Anglican church celebrates 150 in town

The St Paul’s Youth Group joining in the celebration on Sunday.

LYDENBURG – The Anglican Parish of Mashishing celebrated the 150th anniversary of St John’s Church, on the corner of Kerk and Burger streets in Lydenburg, on Sunday July 30. The Archbishop of Cape Town, the Most Rev Thabo Makgoba, visited the parish and inaugurated the new memorial garden behind the church building.In the 1860s, despite only having a small population, Lydenburg became the provincial centre for the gold fields, as many people travelled via the town on the hazardous journey through malaria and sleeping sickness country to reach Pilgrim’s Rest.It was in this opportune and challenging context that the Bishop of Zululand, the Rt Rev Edward Wilkinson, arrived in Lydenburg.

The St John’s Parish was established, with Rev John Thorne the first resident priest. In 1874 the building of the present church commenced. It was one of the first Anglican churches in the old Transvaal. The church bell was made in England in 1884, and transported from Durban to Lydenburg by ox-wagon. It arrived in 1887 and has the words “When I do call, come surf (serve) God all”, engraved on it.In 1886, Rev Alfred Roberts started work on an English school on the church grounds. In 1925, a hostel was built for boys and girls but it was sadly demolished in 1970 due to a lack of funds and resulting deterioration.During the Anglo-Boer War, the church served as a garrison church for troops quartered in and around the town.In the church, mural tablets commemorate the men of the Manchester Regiment who were killed during the war, and another honours the Lydenburg Volunteers who died during the Sekhukhune Wars of 1876.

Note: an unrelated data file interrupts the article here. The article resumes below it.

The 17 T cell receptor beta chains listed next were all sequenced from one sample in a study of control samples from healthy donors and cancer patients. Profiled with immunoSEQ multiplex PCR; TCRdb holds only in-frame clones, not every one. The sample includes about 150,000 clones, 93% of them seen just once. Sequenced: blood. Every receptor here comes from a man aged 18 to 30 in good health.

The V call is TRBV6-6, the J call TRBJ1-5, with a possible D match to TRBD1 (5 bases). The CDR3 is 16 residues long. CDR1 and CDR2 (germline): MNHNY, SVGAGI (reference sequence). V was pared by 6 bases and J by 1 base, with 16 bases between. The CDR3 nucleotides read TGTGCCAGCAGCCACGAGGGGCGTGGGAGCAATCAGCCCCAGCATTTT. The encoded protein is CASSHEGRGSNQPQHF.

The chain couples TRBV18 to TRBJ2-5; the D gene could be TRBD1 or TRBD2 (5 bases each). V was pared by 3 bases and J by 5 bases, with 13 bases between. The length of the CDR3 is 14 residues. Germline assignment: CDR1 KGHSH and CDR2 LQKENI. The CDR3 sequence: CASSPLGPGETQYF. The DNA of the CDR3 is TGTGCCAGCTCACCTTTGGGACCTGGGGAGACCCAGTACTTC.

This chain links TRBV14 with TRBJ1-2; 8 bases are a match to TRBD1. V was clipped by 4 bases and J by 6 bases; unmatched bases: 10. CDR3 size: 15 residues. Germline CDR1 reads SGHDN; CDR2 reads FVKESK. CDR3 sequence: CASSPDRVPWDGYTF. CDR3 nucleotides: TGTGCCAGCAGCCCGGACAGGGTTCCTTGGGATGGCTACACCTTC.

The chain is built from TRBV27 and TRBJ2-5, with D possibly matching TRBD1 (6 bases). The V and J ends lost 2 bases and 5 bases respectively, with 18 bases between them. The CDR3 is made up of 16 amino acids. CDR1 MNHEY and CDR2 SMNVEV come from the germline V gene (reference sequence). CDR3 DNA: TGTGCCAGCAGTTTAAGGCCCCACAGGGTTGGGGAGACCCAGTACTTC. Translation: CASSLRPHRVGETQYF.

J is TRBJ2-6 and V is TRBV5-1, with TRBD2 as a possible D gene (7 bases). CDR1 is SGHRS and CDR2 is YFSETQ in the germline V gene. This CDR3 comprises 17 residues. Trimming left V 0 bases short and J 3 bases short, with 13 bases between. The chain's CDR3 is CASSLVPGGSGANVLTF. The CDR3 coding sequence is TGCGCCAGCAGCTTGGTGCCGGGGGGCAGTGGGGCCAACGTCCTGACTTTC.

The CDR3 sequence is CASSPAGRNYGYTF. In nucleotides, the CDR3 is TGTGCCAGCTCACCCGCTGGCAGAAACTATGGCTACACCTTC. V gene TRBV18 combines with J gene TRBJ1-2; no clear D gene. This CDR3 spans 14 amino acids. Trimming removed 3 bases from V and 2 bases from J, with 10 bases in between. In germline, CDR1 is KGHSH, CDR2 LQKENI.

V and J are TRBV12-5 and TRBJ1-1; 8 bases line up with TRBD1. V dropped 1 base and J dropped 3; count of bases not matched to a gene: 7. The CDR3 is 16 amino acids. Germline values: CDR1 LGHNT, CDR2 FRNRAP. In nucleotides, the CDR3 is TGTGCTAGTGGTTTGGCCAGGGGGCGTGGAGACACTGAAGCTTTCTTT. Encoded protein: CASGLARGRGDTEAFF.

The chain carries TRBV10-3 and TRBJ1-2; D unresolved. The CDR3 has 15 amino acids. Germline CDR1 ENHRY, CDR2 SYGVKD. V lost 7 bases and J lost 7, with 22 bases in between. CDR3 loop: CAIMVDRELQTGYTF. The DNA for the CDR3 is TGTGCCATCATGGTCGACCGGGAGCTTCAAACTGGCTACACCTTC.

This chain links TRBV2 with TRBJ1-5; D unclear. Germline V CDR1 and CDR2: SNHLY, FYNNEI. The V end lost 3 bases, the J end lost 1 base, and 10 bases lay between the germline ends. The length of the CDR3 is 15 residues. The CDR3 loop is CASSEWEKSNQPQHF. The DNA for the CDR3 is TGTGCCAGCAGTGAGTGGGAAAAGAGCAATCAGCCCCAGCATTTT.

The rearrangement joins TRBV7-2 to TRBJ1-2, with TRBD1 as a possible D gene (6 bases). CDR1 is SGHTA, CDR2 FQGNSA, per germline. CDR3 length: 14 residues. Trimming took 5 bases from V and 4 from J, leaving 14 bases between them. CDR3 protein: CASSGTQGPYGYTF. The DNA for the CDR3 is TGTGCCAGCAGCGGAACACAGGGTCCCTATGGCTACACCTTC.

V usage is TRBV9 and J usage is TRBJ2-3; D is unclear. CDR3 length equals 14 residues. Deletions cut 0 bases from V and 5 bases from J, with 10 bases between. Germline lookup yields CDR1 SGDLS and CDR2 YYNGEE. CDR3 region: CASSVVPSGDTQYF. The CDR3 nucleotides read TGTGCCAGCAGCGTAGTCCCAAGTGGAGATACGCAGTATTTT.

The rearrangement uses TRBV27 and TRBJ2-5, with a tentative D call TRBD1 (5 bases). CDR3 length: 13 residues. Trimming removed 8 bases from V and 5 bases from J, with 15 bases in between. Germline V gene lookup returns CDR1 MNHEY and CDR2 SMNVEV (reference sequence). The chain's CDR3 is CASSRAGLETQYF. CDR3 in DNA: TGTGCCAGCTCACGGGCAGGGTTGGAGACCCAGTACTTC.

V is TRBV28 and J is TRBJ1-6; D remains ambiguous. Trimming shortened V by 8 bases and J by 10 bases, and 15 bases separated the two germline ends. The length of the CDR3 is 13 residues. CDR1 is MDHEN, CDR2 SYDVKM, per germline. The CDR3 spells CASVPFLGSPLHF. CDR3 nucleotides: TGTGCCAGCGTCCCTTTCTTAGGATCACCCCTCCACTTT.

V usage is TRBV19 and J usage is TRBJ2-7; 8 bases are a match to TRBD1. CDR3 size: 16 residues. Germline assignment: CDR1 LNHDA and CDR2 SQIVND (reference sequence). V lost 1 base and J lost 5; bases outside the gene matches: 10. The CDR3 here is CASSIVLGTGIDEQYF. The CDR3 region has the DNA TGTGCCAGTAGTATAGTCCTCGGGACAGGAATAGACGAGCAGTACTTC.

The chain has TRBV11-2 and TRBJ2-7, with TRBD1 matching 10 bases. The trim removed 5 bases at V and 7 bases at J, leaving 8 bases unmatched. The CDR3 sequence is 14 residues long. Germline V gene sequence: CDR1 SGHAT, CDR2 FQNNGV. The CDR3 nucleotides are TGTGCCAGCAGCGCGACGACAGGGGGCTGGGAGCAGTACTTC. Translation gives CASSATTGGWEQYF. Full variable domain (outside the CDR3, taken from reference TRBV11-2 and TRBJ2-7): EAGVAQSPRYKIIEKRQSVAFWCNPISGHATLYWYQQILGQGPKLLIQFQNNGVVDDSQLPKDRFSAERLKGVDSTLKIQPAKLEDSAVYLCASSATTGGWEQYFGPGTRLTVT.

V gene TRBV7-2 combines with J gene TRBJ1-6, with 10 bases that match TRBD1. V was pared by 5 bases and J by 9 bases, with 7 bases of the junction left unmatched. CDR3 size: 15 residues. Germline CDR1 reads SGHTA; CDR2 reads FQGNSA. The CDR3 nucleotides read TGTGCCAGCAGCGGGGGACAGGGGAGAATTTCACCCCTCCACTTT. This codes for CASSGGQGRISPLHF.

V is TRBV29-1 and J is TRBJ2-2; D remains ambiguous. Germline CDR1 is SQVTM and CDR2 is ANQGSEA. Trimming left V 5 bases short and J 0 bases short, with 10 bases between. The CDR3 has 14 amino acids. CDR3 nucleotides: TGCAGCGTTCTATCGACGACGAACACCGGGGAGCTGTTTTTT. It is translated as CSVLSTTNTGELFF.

In August 2000, St John’s became part of the independent Parish of Mashishing, which included the congregations of St John’s

and St Paul’s.

Gerda Whitehorn

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